- Backstory: A plot covers a specific period of time and often starts at a certain point in a characterís life. A backstory is made up of the events that come before the period covered. For example, Batmanís backstory is how he witnessed the murder of his parents and grew up determined to fight crime. A backstory sometimes appears through flashbacks, dream sequences or dialogue. However, to much backstory can bore an audience.

This activity will also entail learning the specific parts of the screenplay:
- Scene description: Shows where the scene is set and whether it is an interior or exterior scene. It usually tells you if the scene is set during the day or night;
- Action Description: Describes the action of the scene and what the characters do;
- Camera instructions: If a certain camera move or angle is essential to the plot, it should be included;
- Camera Directions
o Point of View: Shot as if seen from a characterís point of view;
o Close Up: Shows detail, such as a characterís face;
o Pullback: When the camera pulls back, more of the scene comes into view;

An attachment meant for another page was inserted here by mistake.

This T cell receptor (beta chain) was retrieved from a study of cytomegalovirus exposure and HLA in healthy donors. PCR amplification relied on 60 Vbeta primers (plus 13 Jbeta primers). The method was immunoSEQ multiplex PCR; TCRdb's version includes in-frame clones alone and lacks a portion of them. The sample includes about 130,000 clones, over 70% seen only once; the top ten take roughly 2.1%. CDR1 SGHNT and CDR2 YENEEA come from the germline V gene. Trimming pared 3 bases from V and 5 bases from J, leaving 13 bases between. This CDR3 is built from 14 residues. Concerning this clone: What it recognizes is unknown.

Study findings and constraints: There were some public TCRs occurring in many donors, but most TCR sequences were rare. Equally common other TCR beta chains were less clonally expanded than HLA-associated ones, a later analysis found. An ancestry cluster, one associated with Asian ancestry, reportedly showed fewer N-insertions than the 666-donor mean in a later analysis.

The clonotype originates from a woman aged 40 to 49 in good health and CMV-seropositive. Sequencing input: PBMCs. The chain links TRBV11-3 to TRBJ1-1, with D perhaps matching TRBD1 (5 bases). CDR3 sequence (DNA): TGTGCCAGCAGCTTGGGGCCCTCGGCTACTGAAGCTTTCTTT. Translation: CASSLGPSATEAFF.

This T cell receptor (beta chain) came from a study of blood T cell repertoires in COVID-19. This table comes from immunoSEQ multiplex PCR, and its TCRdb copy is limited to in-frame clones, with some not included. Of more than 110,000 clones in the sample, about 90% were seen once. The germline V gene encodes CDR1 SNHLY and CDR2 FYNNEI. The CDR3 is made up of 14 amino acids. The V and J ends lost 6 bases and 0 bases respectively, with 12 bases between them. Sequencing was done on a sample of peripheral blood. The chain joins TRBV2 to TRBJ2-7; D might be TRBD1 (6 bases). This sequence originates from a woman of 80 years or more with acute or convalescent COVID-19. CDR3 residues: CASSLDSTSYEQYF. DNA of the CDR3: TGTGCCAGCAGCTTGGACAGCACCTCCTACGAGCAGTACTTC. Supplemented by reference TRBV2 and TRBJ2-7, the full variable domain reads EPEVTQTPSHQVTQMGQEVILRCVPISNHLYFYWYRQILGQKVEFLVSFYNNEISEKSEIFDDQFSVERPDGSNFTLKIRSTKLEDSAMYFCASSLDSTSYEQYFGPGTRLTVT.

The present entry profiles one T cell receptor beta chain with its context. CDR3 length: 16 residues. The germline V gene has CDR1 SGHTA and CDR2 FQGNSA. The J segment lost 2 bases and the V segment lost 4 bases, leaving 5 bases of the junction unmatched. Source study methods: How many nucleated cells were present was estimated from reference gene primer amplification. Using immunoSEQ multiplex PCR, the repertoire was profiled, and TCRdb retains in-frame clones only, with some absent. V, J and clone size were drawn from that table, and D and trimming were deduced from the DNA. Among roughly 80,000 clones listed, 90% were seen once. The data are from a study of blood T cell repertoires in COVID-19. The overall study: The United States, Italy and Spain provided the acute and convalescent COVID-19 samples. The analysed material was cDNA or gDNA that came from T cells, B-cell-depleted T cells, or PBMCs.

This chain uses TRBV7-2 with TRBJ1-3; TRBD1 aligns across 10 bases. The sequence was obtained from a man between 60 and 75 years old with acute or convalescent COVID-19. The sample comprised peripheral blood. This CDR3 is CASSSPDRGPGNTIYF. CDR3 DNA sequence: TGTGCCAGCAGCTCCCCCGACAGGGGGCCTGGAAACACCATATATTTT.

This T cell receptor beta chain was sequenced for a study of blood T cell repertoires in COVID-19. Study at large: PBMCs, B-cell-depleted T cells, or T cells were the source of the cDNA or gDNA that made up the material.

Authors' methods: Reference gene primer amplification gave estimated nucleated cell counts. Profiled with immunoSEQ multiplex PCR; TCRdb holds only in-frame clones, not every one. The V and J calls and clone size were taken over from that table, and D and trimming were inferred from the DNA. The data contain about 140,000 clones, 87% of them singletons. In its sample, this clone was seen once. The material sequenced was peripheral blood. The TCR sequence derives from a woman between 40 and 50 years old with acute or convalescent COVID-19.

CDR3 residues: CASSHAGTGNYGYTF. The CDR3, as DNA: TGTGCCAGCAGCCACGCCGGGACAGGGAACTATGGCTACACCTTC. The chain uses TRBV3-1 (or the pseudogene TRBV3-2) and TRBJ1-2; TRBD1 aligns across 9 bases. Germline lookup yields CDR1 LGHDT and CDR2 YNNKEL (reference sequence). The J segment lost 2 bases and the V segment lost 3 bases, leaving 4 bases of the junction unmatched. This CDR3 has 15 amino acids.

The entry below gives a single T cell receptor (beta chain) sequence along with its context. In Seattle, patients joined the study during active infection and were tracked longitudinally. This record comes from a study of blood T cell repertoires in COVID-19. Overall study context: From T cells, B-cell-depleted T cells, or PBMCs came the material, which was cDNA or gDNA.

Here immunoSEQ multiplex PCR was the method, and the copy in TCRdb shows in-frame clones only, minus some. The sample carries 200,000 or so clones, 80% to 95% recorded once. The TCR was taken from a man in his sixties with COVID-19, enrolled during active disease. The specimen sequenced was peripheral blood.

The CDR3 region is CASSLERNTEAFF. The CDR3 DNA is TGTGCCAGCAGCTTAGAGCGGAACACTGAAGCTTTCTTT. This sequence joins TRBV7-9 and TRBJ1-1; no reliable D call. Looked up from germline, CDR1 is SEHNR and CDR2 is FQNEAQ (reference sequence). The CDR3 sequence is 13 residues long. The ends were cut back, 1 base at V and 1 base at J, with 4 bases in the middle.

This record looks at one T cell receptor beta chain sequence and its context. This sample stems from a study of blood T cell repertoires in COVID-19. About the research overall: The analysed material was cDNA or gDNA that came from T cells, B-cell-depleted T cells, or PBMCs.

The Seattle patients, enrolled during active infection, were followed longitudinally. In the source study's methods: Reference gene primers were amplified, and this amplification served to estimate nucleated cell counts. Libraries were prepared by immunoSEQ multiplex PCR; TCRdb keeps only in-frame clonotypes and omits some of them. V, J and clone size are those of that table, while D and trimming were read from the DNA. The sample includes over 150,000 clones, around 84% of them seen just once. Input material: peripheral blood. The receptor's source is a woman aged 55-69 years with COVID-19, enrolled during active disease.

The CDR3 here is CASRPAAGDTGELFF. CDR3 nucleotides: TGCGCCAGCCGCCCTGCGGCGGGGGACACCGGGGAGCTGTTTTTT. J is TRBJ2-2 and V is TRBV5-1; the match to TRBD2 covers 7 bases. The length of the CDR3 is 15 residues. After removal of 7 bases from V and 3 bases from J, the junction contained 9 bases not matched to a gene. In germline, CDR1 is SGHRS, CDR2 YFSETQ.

o Cut To: This is a clean break from one scene to another;
o Fade out: The scene goes black;
o Fade in: A new scene comes out of the black;
o Dissolve: Change from one scene to another, without going to black:
- Sound directions: Special sounds or noises may be essential to the plot. Some written in capital letters to show their importance;
- Character speaking: the name of the character speaking;
- Dialogue: the dialogue is all the words that the performers speak. Dialogue is indented (nearer the middle of the page) so that it is easy to find and follow.
- Scene Number: Makes it easy to find a certain place in the screenplay. Scenes are often rehearsed and filmed out of order.
As a class we will fill out the parts of the written screenplay script template in order to understand the components. The students will be provided a setting and starting story that they will need to complete on their own in order to understand the components of the screenplay.